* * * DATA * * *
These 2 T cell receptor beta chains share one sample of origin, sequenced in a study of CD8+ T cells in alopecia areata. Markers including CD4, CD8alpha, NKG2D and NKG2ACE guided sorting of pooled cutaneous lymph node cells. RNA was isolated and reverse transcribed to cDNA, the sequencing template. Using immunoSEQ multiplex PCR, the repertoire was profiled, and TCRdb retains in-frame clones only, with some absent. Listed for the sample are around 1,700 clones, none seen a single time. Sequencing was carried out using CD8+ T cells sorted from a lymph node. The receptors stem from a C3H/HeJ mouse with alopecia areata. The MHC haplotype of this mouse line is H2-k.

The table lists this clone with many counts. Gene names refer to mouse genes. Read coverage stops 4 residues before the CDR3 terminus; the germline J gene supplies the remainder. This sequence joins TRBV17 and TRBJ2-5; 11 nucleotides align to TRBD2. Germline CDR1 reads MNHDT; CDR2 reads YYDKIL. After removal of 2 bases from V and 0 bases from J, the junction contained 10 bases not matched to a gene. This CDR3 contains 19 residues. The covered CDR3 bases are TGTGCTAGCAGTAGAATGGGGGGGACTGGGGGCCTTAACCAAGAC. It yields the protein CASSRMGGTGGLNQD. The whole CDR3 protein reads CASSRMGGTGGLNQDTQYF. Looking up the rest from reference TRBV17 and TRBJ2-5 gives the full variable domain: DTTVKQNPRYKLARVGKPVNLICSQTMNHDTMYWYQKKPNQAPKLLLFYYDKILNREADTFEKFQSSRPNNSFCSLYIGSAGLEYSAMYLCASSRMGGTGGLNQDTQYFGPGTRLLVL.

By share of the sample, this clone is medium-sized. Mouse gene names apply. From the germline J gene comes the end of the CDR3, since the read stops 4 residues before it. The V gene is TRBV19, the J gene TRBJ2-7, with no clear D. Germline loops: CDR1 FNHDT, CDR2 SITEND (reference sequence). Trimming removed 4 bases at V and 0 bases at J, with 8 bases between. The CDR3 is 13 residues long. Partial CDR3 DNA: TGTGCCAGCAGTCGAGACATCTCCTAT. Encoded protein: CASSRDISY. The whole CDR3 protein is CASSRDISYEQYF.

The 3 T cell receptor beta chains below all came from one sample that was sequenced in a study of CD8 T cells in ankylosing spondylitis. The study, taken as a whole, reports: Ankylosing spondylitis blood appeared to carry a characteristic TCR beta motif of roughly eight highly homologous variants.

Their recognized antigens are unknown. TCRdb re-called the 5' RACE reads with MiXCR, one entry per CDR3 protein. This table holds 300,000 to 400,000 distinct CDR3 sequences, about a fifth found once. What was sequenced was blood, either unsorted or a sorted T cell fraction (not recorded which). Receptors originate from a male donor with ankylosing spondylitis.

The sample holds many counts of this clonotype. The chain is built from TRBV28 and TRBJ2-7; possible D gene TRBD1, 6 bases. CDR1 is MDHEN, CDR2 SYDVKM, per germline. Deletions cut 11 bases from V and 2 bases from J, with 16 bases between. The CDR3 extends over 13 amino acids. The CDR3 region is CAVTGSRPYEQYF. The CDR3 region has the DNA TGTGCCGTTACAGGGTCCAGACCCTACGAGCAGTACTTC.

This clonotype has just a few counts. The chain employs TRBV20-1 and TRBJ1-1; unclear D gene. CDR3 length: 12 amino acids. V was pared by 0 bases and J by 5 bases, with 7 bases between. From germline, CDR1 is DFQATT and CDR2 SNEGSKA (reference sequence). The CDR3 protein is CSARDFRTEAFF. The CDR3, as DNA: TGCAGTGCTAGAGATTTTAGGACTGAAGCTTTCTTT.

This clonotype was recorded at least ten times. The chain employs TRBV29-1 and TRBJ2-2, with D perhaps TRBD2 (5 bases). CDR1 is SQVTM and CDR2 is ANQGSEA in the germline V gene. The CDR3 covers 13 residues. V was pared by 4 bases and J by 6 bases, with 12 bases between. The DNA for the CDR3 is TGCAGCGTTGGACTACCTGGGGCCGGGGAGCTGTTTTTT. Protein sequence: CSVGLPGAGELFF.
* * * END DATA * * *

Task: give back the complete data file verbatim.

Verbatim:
These 2 T cell receptor beta chains share one sample of origin, sequenced in a study of CD8+ T cells in alopecia areata. Markers including CD4, CD8alpha, NKG2D and NKG2ACE guided sorting of pooled cutaneous lymph node cells. RNA was isolated and reverse transcribed to cDNA, the sequencing template. Using immunoSEQ multiplex PCR, the repertoire was profiled, and TCRdb retains in-frame clones only, with some absent. Listed for the sample are around 1,700 clones, none seen a single time. Sequencing was carried out using CD8+ T cells sorted from a lymph node. The receptors stem from a C3H/HeJ mouse with alopecia areata. The MHC haplotype of this mouse line is H2-k.

The table lists this clone with many counts. Gene names refer to mouse genes. Read coverage stops 4 residues before the CDR3 terminus; the germline J gene supplies the remainder. This sequence joins TRBV17 and TRBJ2-5; 11 nucleotides align to TRBD2. Germline CDR1 reads MNHDT; CDR2 reads YYDKIL. After removal of 2 bases from V and 0 bases from J, the junction contained 10 bases not matched to a gene. This CDR3 contains 19 residues. The covered CDR3 bases are TGTGCTAGCAGTAGAATGGGGGGGACTGGGGGCCTTAACCAAGAC. It yields the protein CASSRMGGTGGLNQD. The whole CDR3 protein reads CASSRMGGTGGLNQDTQYF. Looking up the rest from reference TRBV17 and TRBJ2-5 gives the full variable domain: DTTVKQNPRYKLARVGKPVNLICSQTMNHDTMYWYQKKPNQAPKLLLFYYDKILNREADTFEKFQSSRPNNSFCSLYIGSAGLEYSAMYLCASSRMGGTGGLNQDTQYFGPGTRLLVL.

By share of the sample, this clone is medium-sized. Mouse gene names apply. From the germline J gene comes the end of the CDR3, since the read stops 4 residues before it. The V gene is TRBV19, the J gene TRBJ2-7, with no clear D. Germline loops: CDR1 FNHDT, CDR2 SITEND (reference sequence). Trimming removed 4 bases at V and 0 bases at J, with 8 bases between. The CDR3 is 13 residues long. Partial CDR3 DNA: TGTGCCAGCAGTCGAGACATCTCCTAT. Encoded protein: CASSRDISY. The whole CDR3 protein is CASSRDISYEQYF.

The 3 T cell receptor beta chains below all came from one sample that was sequenced in a study of CD8 T cells in ankylosing spondylitis. The study, taken as a whole, reports: Ankylosing spondylitis blood appeared to carry a characteristic TCR beta motif of roughly eight highly homologous variants.

Their recognized antigens are unknown. TCRdb re-called the 5' RACE reads with MiXCR, one entry per CDR3 protein. This table holds 300,000 to 400,000 distinct CDR3 sequences, about a fifth found once. What was sequenced was blood, either unsorted or a sorted T cell fraction (not recorded which). Receptors originate from a male donor with ankylosing spondylitis.

The sample holds many counts of this clonotype. The chain is built from TRBV28 and TRBJ2-7; possible D gene TRBD1, 6 bases. CDR1 is MDHEN, CDR2 SYDVKM, per germline. Deletions cut 11 bases from V and 2 bases from J, with 16 bases between. The CDR3 extends over 13 amino acids. The CDR3 region is CAVTGSRPYEQYF. The CDR3 region has the DNA TGTGCCGTTACAGGGTCCAGACCCTACGAGCAGTACTTC.

This clonotype has just a few counts. The chain employs TRBV20-1 and TRBJ1-1; unclear D gene. CDR3 length: 12 amino acids. V was pared by 0 bases and J by 5 bases, with 7 bases between. From germline, CDR1 is DFQATT and CDR2 SNEGSKA (reference sequence). The CDR3 protein is CSARDFRTEAFF. The CDR3, as DNA: TGCAGTGCTAGAGATTTTAGGACTGAAGCTTTCTTT.

This clonotype was recorded at least ten times. The chain employs TRBV29-1 and TRBJ2-2, with D perhaps TRBD2 (5 bases). CDR1 is SQVTM and CDR2 is ANQGSEA in the germline V gene. The CDR3 covers 13 residues. V was pared by 4 bases and J by 6 bases, with 12 bases between. The DNA for the CDR3 is TGCAGCGTTGGACTACCTGGGGCCGGGGAGCTGTTTTTT. Protein sequence: CSVGLPGAGELFF.